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From page 1...
... and the National Academies' George and Cynthia Mitchell Endowment for Sustainability Sciences, the National Academies' Board on Mathematical Sciences and Analytics and Board on Infrastructure and the Constructed Environment convened this 3-day public workshop on July 13, 20, and 27, 2022, to explore state-of-the-art analytical tools that could advance urban sustainability2 through improved prioritization of public works projects. (See Box I-1 for the workshop's statement of task.)
From page 2...
... ; and • Exploring the potential socioeconomic impact of investment choices, including recent trends to make equity central to sustainability efforts. In addressing these topics, the workshop will: • Bring together domain experts from urban sustainability, city planning, local public and private infrastructure providers, asset management, and infrastructure investment communities with statisticians, data scientists, mathematicians, economists, computer scientists, and artificial intel ligence/machine learning experts to share ideas, best practices, and opportunities; and • Identify new research areas that have the potential to advance urban sustainability in public works planning.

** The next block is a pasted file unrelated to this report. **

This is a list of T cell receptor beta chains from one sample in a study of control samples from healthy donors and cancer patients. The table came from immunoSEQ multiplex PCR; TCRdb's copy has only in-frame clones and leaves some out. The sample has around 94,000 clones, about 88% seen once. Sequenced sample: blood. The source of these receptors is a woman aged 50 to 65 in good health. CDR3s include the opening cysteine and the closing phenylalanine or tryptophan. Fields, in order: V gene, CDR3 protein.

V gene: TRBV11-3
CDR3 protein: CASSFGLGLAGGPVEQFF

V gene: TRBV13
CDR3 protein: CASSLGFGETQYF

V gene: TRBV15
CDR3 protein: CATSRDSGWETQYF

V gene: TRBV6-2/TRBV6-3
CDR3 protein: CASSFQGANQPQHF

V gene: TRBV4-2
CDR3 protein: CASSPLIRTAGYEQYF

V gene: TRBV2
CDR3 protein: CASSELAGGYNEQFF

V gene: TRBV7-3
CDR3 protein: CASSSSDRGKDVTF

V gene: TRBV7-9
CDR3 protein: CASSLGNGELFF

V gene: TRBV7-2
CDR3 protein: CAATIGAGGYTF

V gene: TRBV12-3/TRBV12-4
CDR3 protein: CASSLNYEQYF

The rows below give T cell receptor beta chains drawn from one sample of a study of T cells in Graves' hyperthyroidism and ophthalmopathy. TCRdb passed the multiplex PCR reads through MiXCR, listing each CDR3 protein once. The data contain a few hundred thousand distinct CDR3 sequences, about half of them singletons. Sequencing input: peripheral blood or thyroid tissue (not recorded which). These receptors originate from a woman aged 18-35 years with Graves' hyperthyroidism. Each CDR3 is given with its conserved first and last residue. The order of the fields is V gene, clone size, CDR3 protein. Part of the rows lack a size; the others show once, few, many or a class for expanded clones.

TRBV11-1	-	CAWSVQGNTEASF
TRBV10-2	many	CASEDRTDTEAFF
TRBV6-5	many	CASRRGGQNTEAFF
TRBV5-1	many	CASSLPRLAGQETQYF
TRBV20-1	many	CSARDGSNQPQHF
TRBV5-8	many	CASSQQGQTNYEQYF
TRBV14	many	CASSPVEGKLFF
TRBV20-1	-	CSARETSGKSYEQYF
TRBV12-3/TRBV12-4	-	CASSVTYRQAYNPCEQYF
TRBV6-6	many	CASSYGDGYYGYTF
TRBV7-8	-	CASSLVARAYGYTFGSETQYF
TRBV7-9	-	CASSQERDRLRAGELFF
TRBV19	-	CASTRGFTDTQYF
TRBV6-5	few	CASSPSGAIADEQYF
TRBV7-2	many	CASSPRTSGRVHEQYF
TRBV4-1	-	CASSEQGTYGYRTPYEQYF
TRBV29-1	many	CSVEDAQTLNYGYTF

From page 3...
... Infrastructure's long time horizon exceeds the length of election cycles, and city managers are often working with outdated or inaccurate data. Designing sustainable infrastructure requires consideration of technical expertise, project and budget planning, level of community disruption, and environmental impacts.
From page 4...
... For example, the city's Climate Equity Fund contains $10.5 million for air quality monitoring at oil drilling sites, climate vulnerability assessments, air purifier giveaways, and rebates for heat mitigation in homes. Other climate investments in Los Angeles support greenhouse gas tracking and construction of clean buildings, water resilience efforts, municipal vehicle electrification, and environmental justice.
From page 5...
... Chapter 5 highlights strategies to build confidence in data and the institutions that collect data amid community skepticism, privacy concerns, and challenges to evaluate data for inclusion and comprehensive representation. Chapter 6 summarizes research on social, physical, and digital infrastructure and showcases opportunities for improved community safety.
From page 6...
... . The views expressed in this proceedings are those of the individual workshop participants and do not necessarily represent the views of the participants as a whole, the planning committee, or the National Academies.

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